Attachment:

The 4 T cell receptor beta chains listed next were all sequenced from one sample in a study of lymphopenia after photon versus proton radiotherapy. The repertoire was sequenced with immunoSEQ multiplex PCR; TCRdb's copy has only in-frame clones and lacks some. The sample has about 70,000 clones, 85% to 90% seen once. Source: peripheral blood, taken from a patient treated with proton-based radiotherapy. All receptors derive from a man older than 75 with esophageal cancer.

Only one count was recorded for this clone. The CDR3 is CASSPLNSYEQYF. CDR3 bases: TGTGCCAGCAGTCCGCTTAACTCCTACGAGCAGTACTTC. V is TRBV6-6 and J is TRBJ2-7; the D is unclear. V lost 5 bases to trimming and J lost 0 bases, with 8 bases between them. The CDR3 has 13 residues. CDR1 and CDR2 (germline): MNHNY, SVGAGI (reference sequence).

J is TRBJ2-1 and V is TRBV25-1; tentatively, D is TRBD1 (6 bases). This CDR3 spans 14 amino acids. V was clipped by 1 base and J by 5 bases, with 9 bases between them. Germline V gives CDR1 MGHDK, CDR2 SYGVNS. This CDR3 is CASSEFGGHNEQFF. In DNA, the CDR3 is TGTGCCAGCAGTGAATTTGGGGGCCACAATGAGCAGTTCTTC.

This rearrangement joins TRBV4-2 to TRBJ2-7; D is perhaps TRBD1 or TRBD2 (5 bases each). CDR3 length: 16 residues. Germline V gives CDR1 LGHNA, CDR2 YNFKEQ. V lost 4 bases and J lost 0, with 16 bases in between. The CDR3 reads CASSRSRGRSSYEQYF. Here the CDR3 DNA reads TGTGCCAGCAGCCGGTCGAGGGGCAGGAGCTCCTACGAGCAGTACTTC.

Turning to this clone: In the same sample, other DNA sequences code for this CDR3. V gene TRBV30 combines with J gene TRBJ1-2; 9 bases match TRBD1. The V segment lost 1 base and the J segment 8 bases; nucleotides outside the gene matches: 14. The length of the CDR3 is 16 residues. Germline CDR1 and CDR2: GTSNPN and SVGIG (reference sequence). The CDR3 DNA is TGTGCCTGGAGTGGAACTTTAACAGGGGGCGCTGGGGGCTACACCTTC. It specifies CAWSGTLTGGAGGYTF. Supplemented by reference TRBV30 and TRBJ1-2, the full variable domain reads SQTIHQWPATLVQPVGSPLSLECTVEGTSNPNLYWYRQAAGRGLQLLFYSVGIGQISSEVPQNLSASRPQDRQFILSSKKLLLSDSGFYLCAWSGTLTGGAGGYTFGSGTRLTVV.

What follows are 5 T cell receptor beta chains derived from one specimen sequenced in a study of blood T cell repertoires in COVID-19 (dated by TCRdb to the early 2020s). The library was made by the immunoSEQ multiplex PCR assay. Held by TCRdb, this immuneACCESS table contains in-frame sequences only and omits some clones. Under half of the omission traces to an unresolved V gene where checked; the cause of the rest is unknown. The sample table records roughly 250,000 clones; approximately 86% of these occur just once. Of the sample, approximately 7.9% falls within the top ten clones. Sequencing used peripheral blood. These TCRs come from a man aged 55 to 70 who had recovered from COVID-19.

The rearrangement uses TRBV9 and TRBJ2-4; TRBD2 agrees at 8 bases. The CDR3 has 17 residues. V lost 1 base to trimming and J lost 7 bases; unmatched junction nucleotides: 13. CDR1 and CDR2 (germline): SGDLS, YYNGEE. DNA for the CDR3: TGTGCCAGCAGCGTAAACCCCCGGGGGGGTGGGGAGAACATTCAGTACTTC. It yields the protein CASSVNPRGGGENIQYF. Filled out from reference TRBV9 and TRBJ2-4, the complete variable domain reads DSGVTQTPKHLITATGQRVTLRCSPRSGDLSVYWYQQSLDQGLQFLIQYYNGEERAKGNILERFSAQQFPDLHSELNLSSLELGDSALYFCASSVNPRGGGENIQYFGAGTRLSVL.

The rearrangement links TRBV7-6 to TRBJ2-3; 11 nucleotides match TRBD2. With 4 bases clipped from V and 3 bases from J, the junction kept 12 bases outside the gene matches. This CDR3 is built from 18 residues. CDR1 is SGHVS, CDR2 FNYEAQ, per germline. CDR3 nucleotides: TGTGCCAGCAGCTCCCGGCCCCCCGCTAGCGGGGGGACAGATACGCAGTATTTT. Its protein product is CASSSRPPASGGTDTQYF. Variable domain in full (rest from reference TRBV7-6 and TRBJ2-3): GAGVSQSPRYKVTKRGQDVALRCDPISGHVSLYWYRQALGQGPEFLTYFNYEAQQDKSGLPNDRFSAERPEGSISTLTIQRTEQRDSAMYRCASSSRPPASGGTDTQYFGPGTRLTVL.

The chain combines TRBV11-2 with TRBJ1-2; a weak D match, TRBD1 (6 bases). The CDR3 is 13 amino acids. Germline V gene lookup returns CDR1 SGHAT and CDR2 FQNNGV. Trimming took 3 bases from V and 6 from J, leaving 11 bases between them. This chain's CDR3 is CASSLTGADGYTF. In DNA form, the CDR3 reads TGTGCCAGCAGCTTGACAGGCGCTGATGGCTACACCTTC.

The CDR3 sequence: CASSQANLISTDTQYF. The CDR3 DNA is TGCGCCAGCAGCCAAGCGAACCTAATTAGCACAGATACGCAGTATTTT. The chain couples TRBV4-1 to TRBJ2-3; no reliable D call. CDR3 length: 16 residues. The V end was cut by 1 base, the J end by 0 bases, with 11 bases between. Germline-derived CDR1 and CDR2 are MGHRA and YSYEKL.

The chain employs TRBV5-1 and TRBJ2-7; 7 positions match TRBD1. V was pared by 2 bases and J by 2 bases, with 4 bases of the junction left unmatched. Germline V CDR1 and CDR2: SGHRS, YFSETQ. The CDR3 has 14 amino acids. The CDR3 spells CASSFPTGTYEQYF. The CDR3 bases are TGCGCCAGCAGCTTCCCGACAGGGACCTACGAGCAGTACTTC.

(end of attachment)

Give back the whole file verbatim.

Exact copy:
The 4 T cell receptor beta chains listed next were all sequenced from one sample in a study of lymphopenia after photon versus proton radiotherapy. The repertoire was sequenced with immunoSEQ multiplex PCR; TCRdb's copy has only in-frame clones and lacks some. The sample has about 70,000 clones, 85% to 90% seen once. Source: peripheral blood, taken from a patient treated with proton-based radiotherapy. All receptors derive from a man older than 75 with esophageal cancer.

Only one count was recorded for this clone. The CDR3 is CASSPLNSYEQYF. CDR3 bases: TGTGCCAGCAGTCCGCTTAACTCCTACGAGCAGTACTTC. V is TRBV6-6 and J is TRBJ2-7; the D is unclear. V lost 5 bases to trimming and J lost 0 bases, with 8 bases between them. The CDR3 has 13 residues. CDR1 and CDR2 (germline): MNHNY, SVGAGI (reference sequence).

J is TRBJ2-1 and V is TRBV25-1; tentatively, D is TRBD1 (6 bases). This CDR3 spans 14 amino acids. V was clipped by 1 base and J by 5 bases, with 9 bases between them. Germline V gives CDR1 MGHDK, CDR2 SYGVNS. This CDR3 is CASSEFGGHNEQFF. In DNA, the CDR3 is TGTGCCAGCAGTGAATTTGGGGGCCACAATGAGCAGTTCTTC.

This rearrangement joins TRBV4-2 to TRBJ2-7; D is perhaps TRBD1 or TRBD2 (5 bases each). CDR3 length: 16 residues. Germline V gives CDR1 LGHNA, CDR2 YNFKEQ. V lost 4 bases and J lost 0, with 16 bases in between. The CDR3 reads CASSRSRGRSSYEQYF. Here the CDR3 DNA reads TGTGCCAGCAGCCGGTCGAGGGGCAGGAGCTCCTACGAGCAGTACTTC.

Turning to this clone: In the same sample, other DNA sequences code for this CDR3. V gene TRBV30 combines with J gene TRBJ1-2; 9 bases match TRBD1. The V segment lost 1 base and the J segment 8 bases; nucleotides outside the gene matches: 14. The length of the CDR3 is 16 residues. Germline CDR1 and CDR2: GTSNPN and SVGIG (reference sequence). The CDR3 DNA is TGTGCCTGGAGTGGAACTTTAACAGGGGGCGCTGGGGGCTACACCTTC. It specifies CAWSGTLTGGAGGYTF. Supplemented by reference TRBV30 and TRBJ1-2, the full variable domain reads SQTIHQWPATLVQPVGSPLSLECTVEGTSNPNLYWYRQAAGRGLQLLFYSVGIGQISSEVPQNLSASRPQDRQFILSSKKLLLSDSGFYLCAWSGTLTGGAGGYTFGSGTRLTVV.

What follows are 5 T cell receptor beta chains derived from one specimen sequenced in a study of blood T cell repertoires in COVID-19 (dated by TCRdb to the early 2020s). The library was made by the immunoSEQ multiplex PCR assay. Held by TCRdb, this immuneACCESS table contains in-frame sequences only and omits some clones. Under half of the omission traces to an unresolved V gene where checked; the cause of the rest is unknown. The sample table records roughly 250,000 clones; approximately 86% of these occur just once. Of the sample, approximately 7.9% falls within the top ten clones. Sequencing used peripheral blood. These TCRs come from a man aged 55 to 70 who had recovered from COVID-19.

The rearrangement uses TRBV9 and TRBJ2-4; TRBD2 agrees at 8 bases. The CDR3 has 17 residues. V lost 1 base to trimming and J lost 7 bases; unmatched junction nucleotides: 13. CDR1 and CDR2 (germline): SGDLS, YYNGEE. DNA for the CDR3: TGTGCCAGCAGCGTAAACCCCCGGGGGGGTGGGGAGAACATTCAGTACTTC. It yields the protein CASSVNPRGGGENIQYF. Filled out from reference TRBV9 and TRBJ2-4, the complete variable domain reads DSGVTQTPKHLITATGQRVTLRCSPRSGDLSVYWYQQSLDQGLQFLIQYYNGEERAKGNILERFSAQQFPDLHSELNLSSLELGDSALYFCASSVNPRGGGENIQYFGAGTRLSVL.

The rearrangement links TRBV7-6 to TRBJ2-3; 11 nucleotides match TRBD2. With 4 bases clipped from V and 3 bases from J, the junction kept 12 bases outside the gene matches. This CDR3 is built from 18 residues. CDR1 is SGHVS, CDR2 FNYEAQ, per germline. CDR3 nucleotides: TGTGCCAGCAGCTCCCGGCCCCCCGCTAGCGGGGGGACAGATACGCAGTATTTT. Its protein product is CASSSRPPASGGTDTQYF. Variable domain in full (rest from reference TRBV7-6 and TRBJ2-3): GAGVSQSPRYKVTKRGQDVALRCDPISGHVSLYWYRQALGQGPEFLTYFNYEAQQDKSGLPNDRFSAERPEGSISTLTIQRTEQRDSAMYRCASSSRPPASGGTDTQYFGPGTRLTVL.

The chain combines TRBV11-2 with TRBJ1-2; a weak D match, TRBD1 (6 bases). The CDR3 is 13 amino acids. Germline V gene lookup returns CDR1 SGHAT and CDR2 FQNNGV. Trimming took 3 bases from V and 6 from J, leaving 11 bases between them. This chain's CDR3 is CASSLTGADGYTF. In DNA form, the CDR3 reads TGTGCCAGCAGCTTGACAGGCGCTGATGGCTACACCTTC.

The CDR3 sequence: CASSQANLISTDTQYF. The CDR3 DNA is TGCGCCAGCAGCCAAGCGAACCTAATTAGCACAGATACGCAGTATTTT. The chain couples TRBV4-1 to TRBJ2-3; no reliable D call. CDR3 length: 16 residues. The V end was cut by 1 base, the J end by 0 bases, with 11 bases between. Germline-derived CDR1 and CDR2 are MGHRA and YSYEKL.

The chain employs TRBV5-1 and TRBJ2-7; 7 positions match TRBD1. V was pared by 2 bases and J by 2 bases, with 4 bases of the junction left unmatched. Germline V CDR1 and CDR2: SGHRS, YFSETQ. The CDR3 has 14 amino acids. The CDR3 spells CASSFPTGTYEQYF. The CDR3 bases are TGCGCCAGCAGCTTCCCGACAGGGACCTACGAGCAGTACTTC.